They weren't wrong about everything

    How a weird medieval recipe is fighting superbugs

    7 April 2015

    Medieval medicine doesn’t have a great reputation, it’s fair to say. But one of its recipes may help us tackle the great curse of 21st-century disease control – the growing ineffectiveness of antibiotics.

    In April 2014, the World Health Organisation warned that we were entering a ‘post-antibiotic era’, an age in which drug resistance could render routine infections deadly. We do seem to be entering this age rapidly; the news is relentless. Now the US Centres for Disease Control are warning that a multidrug-resistant strain of food poisoning, the eerily named Shigella, has reached American shores from abroad.

    Indeed, physicians and scientists are surprised at how quickly pathogens have been adapting to the so-called antibiotics of last resort, including a class of drugs called carbapenems.

    Last week, however, an odd bit of news penetrated the gloom. Microbiologists were able to kill the superbug MRSA (methicillin-resistant Staphylococcus aureus) – not with a sophisticated new drug, but with a concoction made from a recipe in Bald’s Leechbook, a 10th-century medical textbook housed in the British Library.

    Christina Lee, an expert in Anglo-Saxon literature at the University of Nottingham, showed the recipe to researchers at Nottingham’s Centre for Biomolecular Sciences. The instructions were for an ‘eye salve’, a remedy containing garlic, onions, wine, and cow bile that is prepared in a copper vessel. The medieval salve was, it turned out, rather impressive as a germ killer.

    The Nottingham scientists then sent the substance to Kendra Rumbaugh, a microbiologist at Texas Tech University, in the United States. Rumbaugh tested it against MRSA and, as she told NBC News, found the concoction worked ‘as well as if not better than vancomycin’, the potent antibiotic currently used against MRSA.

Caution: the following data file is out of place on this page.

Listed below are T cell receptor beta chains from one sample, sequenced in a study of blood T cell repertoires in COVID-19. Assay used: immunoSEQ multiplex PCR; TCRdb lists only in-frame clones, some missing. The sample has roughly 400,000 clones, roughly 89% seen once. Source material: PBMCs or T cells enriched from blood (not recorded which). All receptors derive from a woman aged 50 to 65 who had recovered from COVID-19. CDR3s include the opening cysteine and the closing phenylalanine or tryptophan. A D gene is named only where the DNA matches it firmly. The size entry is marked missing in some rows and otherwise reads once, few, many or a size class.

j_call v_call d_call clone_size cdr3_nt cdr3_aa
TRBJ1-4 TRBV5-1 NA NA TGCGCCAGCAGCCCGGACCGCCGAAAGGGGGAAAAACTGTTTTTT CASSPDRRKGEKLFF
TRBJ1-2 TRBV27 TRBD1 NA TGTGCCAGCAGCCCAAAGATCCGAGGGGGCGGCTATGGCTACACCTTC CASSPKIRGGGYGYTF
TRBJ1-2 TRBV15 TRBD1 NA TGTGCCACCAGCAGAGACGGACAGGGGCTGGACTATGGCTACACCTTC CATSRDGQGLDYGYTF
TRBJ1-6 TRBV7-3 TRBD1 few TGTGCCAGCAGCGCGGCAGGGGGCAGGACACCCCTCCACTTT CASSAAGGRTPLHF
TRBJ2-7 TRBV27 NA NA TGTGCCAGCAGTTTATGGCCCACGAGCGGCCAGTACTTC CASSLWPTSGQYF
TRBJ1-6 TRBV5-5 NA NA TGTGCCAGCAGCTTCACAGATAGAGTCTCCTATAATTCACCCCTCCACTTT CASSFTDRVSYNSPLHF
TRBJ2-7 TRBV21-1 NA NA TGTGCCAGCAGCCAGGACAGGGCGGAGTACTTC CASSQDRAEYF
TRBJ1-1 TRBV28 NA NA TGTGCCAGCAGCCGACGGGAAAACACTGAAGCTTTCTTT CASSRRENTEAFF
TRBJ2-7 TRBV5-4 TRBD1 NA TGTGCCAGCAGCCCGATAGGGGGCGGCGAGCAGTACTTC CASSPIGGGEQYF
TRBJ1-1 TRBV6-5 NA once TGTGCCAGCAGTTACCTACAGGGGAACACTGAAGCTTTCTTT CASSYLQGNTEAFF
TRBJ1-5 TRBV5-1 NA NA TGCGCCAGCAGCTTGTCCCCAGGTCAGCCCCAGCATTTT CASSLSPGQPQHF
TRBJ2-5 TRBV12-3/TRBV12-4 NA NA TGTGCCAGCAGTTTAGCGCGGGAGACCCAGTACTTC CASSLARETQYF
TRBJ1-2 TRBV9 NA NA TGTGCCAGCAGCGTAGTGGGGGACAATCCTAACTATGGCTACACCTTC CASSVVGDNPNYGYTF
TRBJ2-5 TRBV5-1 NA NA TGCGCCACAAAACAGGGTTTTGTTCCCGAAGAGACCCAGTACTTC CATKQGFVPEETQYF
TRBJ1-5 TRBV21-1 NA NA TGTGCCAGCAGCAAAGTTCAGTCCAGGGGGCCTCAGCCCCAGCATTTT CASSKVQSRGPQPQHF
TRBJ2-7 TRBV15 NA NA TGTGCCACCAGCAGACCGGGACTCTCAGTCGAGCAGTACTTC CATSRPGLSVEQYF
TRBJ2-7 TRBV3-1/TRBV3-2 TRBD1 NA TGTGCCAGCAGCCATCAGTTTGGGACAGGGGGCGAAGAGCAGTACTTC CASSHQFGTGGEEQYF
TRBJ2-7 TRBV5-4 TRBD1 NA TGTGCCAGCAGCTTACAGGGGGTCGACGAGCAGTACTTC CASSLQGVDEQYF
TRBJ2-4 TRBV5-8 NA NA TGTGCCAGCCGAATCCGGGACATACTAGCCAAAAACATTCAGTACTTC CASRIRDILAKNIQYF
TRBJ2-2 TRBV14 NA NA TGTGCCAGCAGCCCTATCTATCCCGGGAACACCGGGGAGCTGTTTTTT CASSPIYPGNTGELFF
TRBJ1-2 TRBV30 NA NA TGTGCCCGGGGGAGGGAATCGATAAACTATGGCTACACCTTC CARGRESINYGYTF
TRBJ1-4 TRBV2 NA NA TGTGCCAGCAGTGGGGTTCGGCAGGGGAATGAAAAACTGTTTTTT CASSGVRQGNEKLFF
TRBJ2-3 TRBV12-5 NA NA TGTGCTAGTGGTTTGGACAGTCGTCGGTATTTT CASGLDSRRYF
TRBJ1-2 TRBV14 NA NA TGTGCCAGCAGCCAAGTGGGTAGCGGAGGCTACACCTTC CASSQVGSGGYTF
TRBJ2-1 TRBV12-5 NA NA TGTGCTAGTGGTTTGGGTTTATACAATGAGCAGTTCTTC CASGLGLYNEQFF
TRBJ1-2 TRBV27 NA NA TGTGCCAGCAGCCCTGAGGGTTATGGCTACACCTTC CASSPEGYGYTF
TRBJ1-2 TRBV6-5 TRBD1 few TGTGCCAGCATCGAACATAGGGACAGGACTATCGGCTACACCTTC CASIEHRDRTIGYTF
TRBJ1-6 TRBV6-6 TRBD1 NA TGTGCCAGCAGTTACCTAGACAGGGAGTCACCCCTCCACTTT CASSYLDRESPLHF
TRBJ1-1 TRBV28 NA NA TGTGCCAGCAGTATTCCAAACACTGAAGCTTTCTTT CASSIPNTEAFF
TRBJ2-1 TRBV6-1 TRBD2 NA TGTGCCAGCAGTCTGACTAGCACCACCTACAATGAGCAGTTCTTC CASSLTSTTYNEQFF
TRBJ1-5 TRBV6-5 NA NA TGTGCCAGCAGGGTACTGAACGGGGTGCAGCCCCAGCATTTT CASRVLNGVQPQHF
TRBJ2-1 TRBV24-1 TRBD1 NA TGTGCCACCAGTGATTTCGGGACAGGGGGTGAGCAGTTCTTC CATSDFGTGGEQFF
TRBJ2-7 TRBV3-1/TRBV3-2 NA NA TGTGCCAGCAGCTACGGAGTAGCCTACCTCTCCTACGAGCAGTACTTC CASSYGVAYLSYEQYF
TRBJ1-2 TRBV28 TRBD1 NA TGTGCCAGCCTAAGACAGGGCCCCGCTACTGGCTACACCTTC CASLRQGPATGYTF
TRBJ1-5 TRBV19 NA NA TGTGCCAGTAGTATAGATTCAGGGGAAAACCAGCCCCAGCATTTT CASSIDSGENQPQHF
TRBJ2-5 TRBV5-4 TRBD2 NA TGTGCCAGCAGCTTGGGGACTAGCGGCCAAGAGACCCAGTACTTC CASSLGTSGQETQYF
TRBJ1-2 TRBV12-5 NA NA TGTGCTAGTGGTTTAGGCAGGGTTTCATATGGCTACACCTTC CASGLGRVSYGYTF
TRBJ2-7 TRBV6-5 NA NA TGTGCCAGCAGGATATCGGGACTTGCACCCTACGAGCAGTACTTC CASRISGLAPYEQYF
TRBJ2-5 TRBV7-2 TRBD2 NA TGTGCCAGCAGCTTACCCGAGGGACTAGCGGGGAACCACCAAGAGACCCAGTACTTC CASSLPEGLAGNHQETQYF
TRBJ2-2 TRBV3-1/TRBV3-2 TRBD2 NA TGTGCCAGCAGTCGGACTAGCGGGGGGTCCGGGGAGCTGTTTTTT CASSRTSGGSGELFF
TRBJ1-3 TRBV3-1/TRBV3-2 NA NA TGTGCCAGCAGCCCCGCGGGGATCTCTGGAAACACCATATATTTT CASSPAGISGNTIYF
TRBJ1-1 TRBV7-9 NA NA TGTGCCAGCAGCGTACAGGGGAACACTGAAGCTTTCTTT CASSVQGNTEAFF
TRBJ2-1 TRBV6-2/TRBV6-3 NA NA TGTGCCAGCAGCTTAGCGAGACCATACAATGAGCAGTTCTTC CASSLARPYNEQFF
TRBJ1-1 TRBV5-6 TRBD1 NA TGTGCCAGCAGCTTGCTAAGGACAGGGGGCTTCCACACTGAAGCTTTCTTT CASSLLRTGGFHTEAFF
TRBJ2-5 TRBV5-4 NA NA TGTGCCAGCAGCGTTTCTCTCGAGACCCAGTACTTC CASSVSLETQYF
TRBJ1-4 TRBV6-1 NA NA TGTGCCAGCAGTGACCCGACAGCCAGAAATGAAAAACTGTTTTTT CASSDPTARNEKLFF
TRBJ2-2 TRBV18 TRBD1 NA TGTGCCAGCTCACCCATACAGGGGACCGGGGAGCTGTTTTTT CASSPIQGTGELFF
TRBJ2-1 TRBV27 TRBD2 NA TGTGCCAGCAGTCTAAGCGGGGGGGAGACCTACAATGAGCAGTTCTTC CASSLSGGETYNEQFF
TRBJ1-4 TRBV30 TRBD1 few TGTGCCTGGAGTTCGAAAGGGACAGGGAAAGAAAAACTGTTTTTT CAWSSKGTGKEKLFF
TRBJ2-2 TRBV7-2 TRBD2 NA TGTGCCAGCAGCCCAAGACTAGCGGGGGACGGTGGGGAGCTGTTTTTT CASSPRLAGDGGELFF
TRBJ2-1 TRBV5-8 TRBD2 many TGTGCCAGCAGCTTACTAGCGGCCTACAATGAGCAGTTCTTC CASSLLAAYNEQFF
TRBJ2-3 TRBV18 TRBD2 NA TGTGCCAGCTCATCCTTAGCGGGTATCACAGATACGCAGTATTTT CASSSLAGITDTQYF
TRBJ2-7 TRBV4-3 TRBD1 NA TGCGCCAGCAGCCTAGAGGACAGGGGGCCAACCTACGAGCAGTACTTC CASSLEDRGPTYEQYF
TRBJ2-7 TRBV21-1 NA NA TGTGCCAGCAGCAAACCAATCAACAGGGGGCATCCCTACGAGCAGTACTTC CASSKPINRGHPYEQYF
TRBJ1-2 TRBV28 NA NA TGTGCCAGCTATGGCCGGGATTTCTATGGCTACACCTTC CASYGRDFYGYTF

No one knows why this millenium-old mixture killed such a stubborn microbe. Each of the ingredients has some level of antibacterial power. Garlic, for instance, contains a sulphur compound called allicin that has been shown to kill drug-resistant strains of E. coli and Staph bacteria, as well as certain fungi and parasites. It has also exhibited antiviral activity.

    In 2004, researchers at the University of East London published the results of a study that tested allicin against MRSA. They found that allicin, in certain concentrations, could kill the bacteria and was therefore a suitable candidate as a topical treatment.

    None of the old eye salve’s ingredients on its own killed the bacteria, however. Dr Steve Diggle, an associate professor at Nottingham who was involved in the research, said in an email that ‘when you see a very potent effect, an active ingredient has often been purified and concentrated. We simply used raw crushed garlic which is not effective on its own’.

    Pure allicin, however, is unstable: for the 2004 study, the East London researchers prepared a special aqueous solution to preserve the molecule. Though garlic is a heartening prospect for further study, researchers at Nottingham think the salve’s combination of ingredients created an antibacterial synergy.

    ‘Our next goal is to find out why our combination of ingredients worked and whether we can find and purify the active ingredients that are important and effective together’, Diggle told me. ‘Then we might be able to construct a potent synthetic recipe.’